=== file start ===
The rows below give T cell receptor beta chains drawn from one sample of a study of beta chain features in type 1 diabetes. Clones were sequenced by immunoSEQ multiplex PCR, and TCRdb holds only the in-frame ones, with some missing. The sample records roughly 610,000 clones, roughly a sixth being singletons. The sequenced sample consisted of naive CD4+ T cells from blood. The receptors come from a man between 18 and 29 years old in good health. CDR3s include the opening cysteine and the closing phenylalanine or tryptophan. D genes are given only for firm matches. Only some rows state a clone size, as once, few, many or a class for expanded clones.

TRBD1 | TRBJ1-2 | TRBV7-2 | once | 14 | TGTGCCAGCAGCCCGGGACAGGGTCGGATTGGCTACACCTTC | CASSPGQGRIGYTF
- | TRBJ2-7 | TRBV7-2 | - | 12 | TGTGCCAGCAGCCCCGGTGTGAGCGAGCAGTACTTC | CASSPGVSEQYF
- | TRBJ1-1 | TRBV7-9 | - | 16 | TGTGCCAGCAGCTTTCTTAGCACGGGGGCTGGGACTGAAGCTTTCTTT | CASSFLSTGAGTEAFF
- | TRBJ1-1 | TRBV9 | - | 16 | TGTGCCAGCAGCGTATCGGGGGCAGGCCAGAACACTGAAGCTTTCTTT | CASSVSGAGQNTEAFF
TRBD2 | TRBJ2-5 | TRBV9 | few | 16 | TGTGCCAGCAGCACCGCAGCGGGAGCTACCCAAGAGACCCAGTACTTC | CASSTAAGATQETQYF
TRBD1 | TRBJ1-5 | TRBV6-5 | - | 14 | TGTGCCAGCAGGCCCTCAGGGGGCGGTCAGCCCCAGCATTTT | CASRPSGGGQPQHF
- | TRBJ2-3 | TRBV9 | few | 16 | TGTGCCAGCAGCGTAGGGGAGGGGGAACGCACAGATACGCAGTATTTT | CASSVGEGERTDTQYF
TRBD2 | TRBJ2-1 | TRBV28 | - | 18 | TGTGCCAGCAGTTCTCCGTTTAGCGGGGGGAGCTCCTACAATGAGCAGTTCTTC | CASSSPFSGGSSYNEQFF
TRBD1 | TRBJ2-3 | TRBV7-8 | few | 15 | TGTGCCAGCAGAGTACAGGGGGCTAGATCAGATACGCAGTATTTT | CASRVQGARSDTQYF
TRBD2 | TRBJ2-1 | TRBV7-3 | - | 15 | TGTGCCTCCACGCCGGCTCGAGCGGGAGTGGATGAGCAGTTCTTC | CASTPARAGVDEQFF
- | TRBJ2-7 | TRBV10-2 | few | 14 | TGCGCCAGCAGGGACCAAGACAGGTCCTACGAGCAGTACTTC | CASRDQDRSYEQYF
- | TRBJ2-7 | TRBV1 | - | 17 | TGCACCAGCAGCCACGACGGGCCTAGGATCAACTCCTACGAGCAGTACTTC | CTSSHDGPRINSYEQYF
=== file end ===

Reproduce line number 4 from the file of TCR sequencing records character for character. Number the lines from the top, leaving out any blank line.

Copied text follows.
- | TRBJ1-1 | TRBV7-9 | - | 16 | TGTGCCAGCAGCTTTCTTAGCACGGGGGCTGGGACTGAAGCTTTCTTT | CASSFLSTGAGTEAFF